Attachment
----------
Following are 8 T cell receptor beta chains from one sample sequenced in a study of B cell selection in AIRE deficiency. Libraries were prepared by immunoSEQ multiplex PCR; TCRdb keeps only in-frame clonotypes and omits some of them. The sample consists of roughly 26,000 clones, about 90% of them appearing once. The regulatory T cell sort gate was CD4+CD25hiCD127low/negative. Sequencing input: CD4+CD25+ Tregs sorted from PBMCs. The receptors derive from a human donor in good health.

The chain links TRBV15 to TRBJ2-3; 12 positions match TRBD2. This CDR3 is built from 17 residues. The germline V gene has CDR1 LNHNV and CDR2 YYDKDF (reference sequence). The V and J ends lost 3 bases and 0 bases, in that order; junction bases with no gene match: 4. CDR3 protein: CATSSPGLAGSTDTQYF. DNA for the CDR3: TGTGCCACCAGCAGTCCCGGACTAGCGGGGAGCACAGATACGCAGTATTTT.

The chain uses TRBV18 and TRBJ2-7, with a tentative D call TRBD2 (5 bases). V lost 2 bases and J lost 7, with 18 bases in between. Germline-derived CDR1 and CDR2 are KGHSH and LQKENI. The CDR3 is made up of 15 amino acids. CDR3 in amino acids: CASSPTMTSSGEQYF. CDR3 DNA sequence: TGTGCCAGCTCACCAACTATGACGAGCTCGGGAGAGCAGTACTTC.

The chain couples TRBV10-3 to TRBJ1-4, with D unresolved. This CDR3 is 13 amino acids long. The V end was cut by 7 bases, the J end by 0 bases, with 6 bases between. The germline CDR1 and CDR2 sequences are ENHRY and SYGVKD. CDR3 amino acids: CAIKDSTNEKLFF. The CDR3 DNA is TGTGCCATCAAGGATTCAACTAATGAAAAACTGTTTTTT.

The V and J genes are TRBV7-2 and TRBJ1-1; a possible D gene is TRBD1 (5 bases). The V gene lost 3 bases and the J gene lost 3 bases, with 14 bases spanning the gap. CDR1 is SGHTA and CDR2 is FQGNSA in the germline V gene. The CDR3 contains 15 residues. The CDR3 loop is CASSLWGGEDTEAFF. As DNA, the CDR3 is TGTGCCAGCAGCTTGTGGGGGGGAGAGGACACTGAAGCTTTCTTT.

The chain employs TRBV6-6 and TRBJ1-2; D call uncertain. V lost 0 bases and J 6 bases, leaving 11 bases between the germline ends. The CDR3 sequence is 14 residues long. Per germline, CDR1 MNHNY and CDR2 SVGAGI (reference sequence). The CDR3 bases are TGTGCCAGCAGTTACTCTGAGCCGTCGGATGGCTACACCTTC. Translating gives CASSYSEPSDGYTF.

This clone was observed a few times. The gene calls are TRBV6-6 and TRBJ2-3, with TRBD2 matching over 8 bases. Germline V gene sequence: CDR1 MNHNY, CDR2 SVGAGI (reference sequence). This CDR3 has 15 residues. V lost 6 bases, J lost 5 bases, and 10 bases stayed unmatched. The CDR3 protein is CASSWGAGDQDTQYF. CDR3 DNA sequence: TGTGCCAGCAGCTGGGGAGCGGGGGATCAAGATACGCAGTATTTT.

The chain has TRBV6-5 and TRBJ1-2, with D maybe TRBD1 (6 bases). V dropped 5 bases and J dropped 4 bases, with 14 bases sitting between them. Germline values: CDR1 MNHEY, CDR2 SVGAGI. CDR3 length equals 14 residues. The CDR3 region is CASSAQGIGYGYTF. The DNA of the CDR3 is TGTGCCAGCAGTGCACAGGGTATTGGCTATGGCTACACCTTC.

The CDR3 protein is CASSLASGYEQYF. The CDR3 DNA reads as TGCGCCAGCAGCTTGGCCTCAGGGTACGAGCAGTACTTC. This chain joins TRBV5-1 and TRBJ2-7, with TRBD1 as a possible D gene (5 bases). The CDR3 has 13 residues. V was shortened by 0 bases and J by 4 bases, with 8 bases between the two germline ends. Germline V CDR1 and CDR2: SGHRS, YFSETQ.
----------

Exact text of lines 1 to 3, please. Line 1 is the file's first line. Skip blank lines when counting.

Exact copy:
Following are 8 T cell receptor beta chains from one sample sequenced in a study of B cell selection in AIRE deficiency. Libraries were prepared by immunoSEQ multiplex PCR; TCRdb keeps only in-frame clonotypes and omits some of them. The sample consists of roughly 26,000 clones, about 90% of them appearing once. The regulatory T cell sort gate was CD4+CD25hiCD127low/negative. Sequencing input: CD4+CD25+ Tregs sorted from PBMCs. The receptors derive from a human donor in good health.

The chain links TRBV15 to TRBJ2-3; 12 positions match TRBD2. This CDR3 is built from 17 residues. The germline V gene has CDR1 LNHNV and CDR2 YYDKDF (reference sequence). The V and J ends lost 3 bases and 0 bases, in that order; junction bases with no gene match: 4. CDR3 protein: CATSSPGLAGSTDTQYF. DNA for the CDR3: TGTGCCACCAGCAGTCCCGGACTAGCGGGGAGCACAGATACGCAGTATTTT.

The chain uses TRBV18 and TRBJ2-7, with a tentative D call TRBD2 (5 bases). V lost 2 bases and J lost 7, with 18 bases in between. Germline-derived CDR1 and CDR2 are KGHSH and LQKENI. The CDR3 is made up of 15 amino acids. CDR3 in amino acids: CASSPTMTSSGEQYF. CDR3 DNA sequence: TGTGCCAGCTCACCAACTATGACGAGCTCGGGAGAGCAGTACTTC.